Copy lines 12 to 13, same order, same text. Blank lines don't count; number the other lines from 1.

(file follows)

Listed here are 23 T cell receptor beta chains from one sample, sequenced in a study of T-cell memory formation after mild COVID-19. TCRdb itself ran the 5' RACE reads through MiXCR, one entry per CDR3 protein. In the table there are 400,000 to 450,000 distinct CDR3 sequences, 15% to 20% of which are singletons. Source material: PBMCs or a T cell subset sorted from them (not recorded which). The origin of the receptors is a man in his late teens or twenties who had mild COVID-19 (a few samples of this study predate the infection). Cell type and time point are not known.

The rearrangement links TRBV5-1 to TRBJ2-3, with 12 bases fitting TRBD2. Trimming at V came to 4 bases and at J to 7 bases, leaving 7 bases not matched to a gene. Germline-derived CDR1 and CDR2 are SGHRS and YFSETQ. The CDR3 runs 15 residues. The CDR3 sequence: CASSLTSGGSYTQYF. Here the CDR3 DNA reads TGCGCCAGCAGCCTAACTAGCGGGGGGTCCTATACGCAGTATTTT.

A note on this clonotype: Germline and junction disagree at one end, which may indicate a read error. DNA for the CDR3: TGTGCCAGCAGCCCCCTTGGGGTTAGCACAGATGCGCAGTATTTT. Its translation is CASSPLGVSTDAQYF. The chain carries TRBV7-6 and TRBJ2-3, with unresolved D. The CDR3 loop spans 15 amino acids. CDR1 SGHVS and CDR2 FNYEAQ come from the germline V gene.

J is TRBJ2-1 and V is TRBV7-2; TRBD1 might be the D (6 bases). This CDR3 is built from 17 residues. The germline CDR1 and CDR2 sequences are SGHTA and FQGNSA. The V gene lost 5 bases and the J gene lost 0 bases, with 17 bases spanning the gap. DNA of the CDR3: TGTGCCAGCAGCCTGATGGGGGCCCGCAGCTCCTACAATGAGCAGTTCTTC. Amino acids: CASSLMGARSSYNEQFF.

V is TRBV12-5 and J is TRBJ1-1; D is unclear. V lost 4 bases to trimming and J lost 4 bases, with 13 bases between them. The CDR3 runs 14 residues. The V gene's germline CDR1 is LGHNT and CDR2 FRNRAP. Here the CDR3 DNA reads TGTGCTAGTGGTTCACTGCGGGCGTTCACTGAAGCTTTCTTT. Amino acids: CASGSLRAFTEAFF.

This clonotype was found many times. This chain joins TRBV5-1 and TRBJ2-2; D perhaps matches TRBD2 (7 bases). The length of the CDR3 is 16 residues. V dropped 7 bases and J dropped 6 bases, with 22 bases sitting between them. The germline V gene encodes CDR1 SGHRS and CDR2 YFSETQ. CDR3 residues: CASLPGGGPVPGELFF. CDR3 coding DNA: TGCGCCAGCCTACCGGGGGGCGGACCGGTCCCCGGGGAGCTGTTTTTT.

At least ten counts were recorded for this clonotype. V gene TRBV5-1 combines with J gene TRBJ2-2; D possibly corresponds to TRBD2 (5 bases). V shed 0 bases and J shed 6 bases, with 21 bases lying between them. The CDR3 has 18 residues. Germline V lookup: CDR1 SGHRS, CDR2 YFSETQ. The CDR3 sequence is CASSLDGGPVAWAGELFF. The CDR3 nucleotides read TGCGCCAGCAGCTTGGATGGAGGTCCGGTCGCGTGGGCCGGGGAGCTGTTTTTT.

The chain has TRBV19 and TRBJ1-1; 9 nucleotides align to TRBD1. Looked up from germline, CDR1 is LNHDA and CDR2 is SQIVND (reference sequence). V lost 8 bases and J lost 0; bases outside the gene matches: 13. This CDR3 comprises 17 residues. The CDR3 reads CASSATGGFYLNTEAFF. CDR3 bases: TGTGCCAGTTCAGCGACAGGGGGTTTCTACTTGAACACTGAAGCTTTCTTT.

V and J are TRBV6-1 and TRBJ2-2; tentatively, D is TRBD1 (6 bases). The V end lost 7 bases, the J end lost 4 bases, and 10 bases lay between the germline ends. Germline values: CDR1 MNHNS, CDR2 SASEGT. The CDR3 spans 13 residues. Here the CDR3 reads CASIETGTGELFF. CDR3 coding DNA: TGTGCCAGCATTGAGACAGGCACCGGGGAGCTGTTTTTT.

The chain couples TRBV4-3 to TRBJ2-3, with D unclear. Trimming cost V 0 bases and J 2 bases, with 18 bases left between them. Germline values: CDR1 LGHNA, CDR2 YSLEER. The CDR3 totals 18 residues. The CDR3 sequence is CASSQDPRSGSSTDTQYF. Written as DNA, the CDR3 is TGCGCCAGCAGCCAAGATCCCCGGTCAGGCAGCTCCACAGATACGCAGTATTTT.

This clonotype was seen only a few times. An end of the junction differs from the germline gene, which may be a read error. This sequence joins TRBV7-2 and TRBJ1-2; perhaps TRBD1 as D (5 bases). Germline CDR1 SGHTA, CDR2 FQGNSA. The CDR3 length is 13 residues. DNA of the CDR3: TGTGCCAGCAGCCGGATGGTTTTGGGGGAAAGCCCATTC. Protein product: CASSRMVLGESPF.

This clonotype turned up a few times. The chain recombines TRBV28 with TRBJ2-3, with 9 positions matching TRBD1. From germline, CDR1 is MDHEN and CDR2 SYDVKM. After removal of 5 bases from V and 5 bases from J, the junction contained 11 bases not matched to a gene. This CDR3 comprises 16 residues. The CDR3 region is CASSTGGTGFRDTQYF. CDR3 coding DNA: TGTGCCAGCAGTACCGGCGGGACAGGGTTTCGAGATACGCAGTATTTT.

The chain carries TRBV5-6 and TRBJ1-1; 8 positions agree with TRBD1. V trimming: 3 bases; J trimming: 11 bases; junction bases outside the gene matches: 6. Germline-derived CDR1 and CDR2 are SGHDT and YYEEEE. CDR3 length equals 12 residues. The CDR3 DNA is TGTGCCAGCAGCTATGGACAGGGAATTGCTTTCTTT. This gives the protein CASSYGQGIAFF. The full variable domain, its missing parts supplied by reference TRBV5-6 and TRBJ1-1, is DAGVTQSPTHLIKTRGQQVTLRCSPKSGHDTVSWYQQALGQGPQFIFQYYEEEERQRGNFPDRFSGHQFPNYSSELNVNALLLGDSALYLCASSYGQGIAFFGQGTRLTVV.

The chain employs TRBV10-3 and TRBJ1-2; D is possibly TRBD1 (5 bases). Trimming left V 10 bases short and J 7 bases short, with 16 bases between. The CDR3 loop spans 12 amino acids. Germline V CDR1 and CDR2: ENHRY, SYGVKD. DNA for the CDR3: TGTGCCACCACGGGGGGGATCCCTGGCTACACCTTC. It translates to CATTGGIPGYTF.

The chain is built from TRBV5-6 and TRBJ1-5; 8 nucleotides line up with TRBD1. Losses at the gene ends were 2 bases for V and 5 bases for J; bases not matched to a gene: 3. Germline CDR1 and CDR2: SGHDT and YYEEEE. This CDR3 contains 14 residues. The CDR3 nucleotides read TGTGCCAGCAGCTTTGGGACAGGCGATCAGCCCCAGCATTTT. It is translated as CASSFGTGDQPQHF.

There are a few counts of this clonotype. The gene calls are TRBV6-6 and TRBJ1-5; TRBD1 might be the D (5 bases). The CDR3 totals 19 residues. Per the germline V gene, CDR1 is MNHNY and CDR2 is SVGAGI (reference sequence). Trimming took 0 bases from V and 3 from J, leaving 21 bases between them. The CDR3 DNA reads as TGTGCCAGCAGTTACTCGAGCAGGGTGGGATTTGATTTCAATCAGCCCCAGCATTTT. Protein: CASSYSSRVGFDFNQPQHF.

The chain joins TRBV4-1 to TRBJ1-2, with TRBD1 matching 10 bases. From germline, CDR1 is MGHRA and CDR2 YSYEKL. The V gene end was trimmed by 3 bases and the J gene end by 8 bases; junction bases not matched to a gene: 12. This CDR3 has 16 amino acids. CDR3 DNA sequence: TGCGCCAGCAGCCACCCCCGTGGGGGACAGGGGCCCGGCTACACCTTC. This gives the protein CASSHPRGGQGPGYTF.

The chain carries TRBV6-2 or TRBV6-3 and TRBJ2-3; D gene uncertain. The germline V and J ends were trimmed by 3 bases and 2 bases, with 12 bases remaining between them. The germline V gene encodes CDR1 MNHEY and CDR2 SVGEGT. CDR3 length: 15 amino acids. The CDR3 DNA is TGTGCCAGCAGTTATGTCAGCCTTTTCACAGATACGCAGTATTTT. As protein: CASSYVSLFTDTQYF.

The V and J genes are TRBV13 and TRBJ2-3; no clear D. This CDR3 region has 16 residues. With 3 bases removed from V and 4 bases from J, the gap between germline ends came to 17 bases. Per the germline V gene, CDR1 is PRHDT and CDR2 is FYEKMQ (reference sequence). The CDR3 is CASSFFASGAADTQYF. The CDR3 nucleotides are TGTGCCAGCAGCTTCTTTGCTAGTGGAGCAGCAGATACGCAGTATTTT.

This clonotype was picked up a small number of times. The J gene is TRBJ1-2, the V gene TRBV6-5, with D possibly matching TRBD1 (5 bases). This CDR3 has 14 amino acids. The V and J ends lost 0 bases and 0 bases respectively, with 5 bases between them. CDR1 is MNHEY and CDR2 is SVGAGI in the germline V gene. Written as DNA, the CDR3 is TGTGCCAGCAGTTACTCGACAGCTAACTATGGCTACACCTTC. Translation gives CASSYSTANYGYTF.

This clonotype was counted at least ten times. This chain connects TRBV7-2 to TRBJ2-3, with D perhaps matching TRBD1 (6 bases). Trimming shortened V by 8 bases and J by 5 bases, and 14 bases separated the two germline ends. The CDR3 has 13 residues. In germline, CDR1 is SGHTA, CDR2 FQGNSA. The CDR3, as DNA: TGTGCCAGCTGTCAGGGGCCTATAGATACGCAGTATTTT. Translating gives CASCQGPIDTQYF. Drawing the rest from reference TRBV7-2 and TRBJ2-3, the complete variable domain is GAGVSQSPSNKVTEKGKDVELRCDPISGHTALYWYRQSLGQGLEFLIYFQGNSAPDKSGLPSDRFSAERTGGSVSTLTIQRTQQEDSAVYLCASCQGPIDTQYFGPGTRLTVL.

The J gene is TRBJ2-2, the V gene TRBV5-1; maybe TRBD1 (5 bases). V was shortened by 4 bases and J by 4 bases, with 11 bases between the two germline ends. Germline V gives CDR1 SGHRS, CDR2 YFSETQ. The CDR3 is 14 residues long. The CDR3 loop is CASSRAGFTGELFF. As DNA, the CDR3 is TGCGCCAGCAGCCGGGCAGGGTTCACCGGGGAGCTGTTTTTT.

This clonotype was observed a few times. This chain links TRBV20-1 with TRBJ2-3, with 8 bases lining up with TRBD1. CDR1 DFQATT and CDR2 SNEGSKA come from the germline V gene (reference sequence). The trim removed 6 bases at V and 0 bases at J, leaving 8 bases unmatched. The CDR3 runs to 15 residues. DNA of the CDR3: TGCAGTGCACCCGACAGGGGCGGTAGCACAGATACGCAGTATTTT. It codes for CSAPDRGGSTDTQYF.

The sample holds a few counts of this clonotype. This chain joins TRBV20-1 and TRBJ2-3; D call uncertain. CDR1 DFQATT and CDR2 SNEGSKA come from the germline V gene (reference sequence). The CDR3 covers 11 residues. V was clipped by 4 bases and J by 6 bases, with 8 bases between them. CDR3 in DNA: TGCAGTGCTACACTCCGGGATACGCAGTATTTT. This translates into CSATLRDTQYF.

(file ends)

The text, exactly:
This clonotype turned up a few times. The chain recombines TRBV28 with TRBJ2-3, with 9 positions matching TRBD1. From germline, CDR1 is MDHEN and CDR2 SYDVKM. After removal of 5 bases from V and 5 bases from J, the junction contained 11 bases not matched to a gene. This CDR3 comprises 16 residues. The CDR3 region is CASSTGGTGFRDTQYF. CDR3 coding DNA: TGTGCCAGCAGTACCGGCGGGACAGGGTTTCGAGATACGCAGTATTTT.

The chain carries TRBV5-6 and TRBJ1-1; 8 positions agree with TRBD1. V trimming: 3 bases; J trimming: 11 bases; junction bases outside the gene matches: 6. Germline-derived CDR1 and CDR2 are SGHDT and YYEEEE. CDR3 length equals 12 residues. The CDR3 DNA is TGTGCCAGCAGCTATGGACAGGGAATTGCTTTCTTT. This gives the protein CASSYGQGIAFF. The full variable domain, its missing parts supplied by reference TRBV5-6 and TRBJ1-1, is DAGVTQSPTHLIKTRGQQVTLRCSPKSGHDTVSWYQQALGQGPQFIFQYYEEEERQRGNFPDRFSGHQFPNYSSELNVNALLLGDSALYLCASSYGQGIAFFGQGTRLTVV.